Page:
When Valentino and I first married, he was reminiscing about his childhood presepe and my parents were soon interested. We lived with them in Connecticut the first few years. Dad asked if Valentino would build a display for everyone to enjoy. We shopped until we found the perfect set – naturally it was from Italy, a Fontanini! Made of a safe polymer in old fashioned wood tones, it was the perfect choice for an outdoor display. Valentino built a small display right near the front entrance and covered it over with pine boughs and set small twinkly clear lights like stars all throughout them. The ground cover was sand with white flour roads to move the Three Wise Men along their journey day by day closer and closer to the crèche. Scattered about were small wood huts and shepherds with sheep. What a sweet memory – but sadly Florida hurricanes years later would ruin our few photos!

When we made the move to Florida we knew it would be even nicer to build this tradition for our children. The temperate weather here and a big covered entrance meant we could enlarge the display year by year. The boys anxiously awaited their trip to our favorite Christmas store to each choose a new figure to add to the display. It became a family affair to set up the display – usually taking a long weekend to get everything in place. Valentino would take the time to share the wonderful bible stories of Jesus’ birth in simple enough terms for the boys to understand. Soon many of the neighborhood children would want to listen too. Year by year the display grew larger and more elaborate as more shepherds and then angels and townspeople were added. Then we began to find that some smaller children were dropping by when we weren’t home to play with the figures. The Fontanini figures are unbreakable but the money we had invested in them had grown considerably. Fontanini had started a collector’s club and offered special limited edition figures that we had begun to enjoy. Sadly it became obvious we would no longer be able to make the display an outside one. About that time we moved to a newer home and gained a huge family room with plenty of space to set up the display. I discovered a group of collectors online and our involvement with Fontanini and all things Italian nativity related grew into an almost obsessive compulsion! Then we were able to visit the actual Italian factory on a trip to Italy! What a joy! The Fontanini folks are some of the warmest and most enjoyable people. They treated us to a tour of the facilities and gifted us with a few special figures that were never sold in America! Now our display is still huge but inside so we can enjoy it all hours!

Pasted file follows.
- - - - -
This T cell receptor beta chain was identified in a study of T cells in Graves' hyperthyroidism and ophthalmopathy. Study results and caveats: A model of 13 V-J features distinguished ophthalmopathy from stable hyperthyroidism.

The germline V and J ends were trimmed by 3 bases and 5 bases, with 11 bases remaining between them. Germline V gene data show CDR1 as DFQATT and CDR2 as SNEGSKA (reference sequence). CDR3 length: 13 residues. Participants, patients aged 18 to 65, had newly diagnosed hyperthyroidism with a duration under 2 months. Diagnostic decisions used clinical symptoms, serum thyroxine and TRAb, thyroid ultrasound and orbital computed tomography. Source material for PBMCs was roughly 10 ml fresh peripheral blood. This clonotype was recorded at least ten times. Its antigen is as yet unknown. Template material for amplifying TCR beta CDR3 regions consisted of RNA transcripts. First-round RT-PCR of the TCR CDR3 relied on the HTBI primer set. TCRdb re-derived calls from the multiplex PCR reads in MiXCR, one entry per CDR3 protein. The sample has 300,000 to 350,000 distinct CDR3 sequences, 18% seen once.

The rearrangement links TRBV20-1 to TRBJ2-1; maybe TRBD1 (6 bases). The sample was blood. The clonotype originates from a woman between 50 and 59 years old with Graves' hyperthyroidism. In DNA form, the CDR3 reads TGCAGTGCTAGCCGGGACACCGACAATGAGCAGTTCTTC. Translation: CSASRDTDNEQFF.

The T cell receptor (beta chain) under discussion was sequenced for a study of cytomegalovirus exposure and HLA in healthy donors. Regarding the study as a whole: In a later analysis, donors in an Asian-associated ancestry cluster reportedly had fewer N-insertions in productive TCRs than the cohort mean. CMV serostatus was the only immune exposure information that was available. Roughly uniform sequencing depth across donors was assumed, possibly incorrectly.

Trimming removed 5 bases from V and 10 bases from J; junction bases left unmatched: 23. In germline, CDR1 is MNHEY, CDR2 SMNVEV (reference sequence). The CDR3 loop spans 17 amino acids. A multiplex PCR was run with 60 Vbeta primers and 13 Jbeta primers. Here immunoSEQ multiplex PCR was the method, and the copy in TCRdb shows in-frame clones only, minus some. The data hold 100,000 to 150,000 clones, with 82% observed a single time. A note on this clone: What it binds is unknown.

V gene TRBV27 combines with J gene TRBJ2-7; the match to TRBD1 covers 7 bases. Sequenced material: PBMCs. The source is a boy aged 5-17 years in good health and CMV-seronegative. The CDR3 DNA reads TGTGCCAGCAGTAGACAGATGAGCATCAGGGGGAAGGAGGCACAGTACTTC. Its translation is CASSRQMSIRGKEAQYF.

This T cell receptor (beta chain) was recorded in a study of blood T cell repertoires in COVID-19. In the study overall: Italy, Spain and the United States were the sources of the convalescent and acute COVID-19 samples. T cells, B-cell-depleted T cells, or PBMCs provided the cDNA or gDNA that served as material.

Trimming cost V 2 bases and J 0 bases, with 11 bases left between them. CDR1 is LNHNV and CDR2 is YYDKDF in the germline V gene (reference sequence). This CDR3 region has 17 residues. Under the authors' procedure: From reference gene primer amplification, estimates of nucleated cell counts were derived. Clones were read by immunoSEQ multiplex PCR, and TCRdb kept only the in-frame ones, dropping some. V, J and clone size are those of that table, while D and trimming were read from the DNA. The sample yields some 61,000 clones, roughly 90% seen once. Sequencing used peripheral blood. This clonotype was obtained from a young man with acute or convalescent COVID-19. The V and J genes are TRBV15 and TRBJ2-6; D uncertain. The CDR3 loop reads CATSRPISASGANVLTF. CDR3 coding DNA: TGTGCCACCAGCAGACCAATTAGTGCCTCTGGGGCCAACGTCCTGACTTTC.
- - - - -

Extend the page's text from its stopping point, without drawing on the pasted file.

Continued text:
May You all have a very Blessed Christmas Season and Happy New Year!

Three Signs of Fall

November 6, 2010 at 02:43 | Posted in Bits and Pieces, family history, memories, Uncategorized | 1 Comment
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There are three signs for me that say Fall is upon us! Nothing says fall like beautiful the beautiful changing colors of leaves and flowers and of course pumpkin patches. When younger I delighted in the crisp piles of leaves we played in – frustrating my dear father who was attempting to rake them! What fun it was to jump and bury ourselves in those leaves. They always had a wonderful unique scent to them. I knew it meant soon we would be having bonfires to roast marshmallows.  We would often go to the local farm where we could choose a wonderful chrysanthemum plant in glorious fall colors. They had rows and rows planted and would dig them up and put in a clay pot, any size you wanted. We would bring home several huge pots to put out near our front door on display until after Thanksgiving. Hanging on the front door would be big bunches of multicolored Indian corn tied with a big straw bow.

But the most fun was to climb over all the pumpkins in every size imaginable until the perfect one was found. It had to be huge of course and just right to carve a face! I am too old to climb over the pumpkins as I did when young but instead I can enjoy my grandchildren as they hunt for their perfect pumpkins!

We always opted for the traditional jack-o-lantern smile with teeth and triangular shaped eyes. Now my own sons are so much more creative than me.

No silly faces for them – now we have wonderful spiders and scary faces as well as BOO!


This is my entry to Three Signs o’ Fall contest by She Who Blogs